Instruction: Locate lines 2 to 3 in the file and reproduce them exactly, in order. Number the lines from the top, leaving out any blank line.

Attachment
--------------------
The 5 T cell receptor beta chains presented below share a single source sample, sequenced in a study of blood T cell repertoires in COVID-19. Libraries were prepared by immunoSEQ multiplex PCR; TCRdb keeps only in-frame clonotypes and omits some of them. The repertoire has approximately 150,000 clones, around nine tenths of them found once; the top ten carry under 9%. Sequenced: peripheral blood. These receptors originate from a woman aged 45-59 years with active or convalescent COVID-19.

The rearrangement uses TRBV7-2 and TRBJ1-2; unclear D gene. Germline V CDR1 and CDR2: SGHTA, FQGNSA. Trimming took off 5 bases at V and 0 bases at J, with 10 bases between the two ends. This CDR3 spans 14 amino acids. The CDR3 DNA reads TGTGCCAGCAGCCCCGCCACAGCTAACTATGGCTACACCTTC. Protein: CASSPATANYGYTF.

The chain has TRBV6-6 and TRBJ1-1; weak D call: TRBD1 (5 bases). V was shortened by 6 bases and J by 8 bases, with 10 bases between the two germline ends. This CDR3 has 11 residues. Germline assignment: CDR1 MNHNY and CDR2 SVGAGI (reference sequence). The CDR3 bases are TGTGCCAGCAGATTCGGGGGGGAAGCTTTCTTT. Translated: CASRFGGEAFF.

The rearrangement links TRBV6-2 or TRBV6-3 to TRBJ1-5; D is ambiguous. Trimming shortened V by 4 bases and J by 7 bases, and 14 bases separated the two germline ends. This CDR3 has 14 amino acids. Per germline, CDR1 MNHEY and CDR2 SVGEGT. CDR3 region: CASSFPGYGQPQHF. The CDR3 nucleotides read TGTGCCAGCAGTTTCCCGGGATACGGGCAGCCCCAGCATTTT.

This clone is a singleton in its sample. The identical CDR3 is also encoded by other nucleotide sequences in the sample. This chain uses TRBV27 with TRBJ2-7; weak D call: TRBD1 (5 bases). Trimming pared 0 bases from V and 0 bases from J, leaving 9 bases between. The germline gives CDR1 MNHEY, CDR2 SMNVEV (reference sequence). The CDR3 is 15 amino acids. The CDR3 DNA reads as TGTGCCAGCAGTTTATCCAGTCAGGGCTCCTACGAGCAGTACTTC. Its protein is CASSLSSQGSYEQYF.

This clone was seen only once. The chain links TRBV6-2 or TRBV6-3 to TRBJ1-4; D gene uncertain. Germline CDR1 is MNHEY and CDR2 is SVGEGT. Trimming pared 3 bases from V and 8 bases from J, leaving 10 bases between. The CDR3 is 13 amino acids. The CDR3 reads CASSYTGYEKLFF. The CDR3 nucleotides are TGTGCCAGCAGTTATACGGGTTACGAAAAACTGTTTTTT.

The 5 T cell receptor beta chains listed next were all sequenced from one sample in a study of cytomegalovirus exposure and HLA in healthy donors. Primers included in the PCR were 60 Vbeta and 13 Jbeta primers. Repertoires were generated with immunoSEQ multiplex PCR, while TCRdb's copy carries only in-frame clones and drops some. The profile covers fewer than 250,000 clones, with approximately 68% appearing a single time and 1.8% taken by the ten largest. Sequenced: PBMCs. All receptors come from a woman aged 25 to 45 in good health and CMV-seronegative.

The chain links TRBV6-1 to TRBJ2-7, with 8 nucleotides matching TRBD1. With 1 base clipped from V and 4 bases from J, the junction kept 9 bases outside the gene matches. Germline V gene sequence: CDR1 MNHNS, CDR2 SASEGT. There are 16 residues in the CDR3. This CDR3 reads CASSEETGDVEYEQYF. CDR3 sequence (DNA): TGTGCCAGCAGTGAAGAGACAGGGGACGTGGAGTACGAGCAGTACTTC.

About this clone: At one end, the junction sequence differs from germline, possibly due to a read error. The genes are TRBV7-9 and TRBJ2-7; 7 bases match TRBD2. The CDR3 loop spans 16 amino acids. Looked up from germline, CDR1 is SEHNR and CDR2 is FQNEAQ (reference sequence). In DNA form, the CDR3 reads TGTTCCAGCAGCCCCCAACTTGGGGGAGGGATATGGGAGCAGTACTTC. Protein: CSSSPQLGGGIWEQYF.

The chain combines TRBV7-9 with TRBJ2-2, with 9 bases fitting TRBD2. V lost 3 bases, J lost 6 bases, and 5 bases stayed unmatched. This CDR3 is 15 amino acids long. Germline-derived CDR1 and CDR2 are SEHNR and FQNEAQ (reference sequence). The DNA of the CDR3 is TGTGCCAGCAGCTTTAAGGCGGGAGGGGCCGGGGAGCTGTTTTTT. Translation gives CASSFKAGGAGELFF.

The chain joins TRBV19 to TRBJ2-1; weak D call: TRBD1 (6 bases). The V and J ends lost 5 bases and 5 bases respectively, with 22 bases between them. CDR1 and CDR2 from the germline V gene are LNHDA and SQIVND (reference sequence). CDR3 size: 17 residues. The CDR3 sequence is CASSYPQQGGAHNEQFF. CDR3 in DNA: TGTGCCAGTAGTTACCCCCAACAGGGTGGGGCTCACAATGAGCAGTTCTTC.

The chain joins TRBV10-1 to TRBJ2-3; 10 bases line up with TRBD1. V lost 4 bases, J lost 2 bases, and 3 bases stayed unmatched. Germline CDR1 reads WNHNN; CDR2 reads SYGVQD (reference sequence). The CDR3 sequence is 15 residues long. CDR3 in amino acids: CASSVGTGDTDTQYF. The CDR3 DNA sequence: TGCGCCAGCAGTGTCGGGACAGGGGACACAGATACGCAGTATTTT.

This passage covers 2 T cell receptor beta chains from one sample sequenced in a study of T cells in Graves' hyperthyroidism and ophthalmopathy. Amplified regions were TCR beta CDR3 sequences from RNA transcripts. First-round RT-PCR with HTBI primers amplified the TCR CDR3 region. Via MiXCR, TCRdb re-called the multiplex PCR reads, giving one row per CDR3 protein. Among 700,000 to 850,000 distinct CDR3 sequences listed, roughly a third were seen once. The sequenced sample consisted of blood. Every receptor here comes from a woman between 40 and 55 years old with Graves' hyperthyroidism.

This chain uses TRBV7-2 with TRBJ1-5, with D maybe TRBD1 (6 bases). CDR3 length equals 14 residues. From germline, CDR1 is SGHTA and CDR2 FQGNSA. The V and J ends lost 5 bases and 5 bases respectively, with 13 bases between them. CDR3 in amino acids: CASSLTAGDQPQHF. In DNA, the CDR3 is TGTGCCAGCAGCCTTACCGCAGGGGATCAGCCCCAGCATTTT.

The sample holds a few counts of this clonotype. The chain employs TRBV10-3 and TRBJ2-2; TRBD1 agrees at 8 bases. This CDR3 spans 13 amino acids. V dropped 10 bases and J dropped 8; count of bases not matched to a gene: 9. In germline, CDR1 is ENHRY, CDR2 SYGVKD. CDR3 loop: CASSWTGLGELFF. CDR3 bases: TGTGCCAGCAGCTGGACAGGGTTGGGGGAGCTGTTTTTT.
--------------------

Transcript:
The rearrangement uses TRBV7-2 and TRBJ1-2; unclear D gene. Germline V CDR1 and CDR2: SGHTA, FQGNSA. Trimming took off 5 bases at V and 0 bases at J, with 10 bases between the two ends. This CDR3 spans 14 amino acids. The CDR3 DNA reads TGTGCCAGCAGCCCCGCCACAGCTAACTATGGCTACACCTTC. Protein: CASSPATANYGYTF.

The chain has TRBV6-6 and TRBJ1-1; weak D call: TRBD1 (5 bases). V was shortened by 6 bases and J by 8 bases, with 10 bases between the two germline ends. This CDR3 has 11 residues. Germline assignment: CDR1 MNHNY and CDR2 SVGAGI (reference sequence). The CDR3 bases are TGTGCCAGCAGATTCGGGGGGGAAGCTTTCTTT. Translated: CASRFGGEAFF.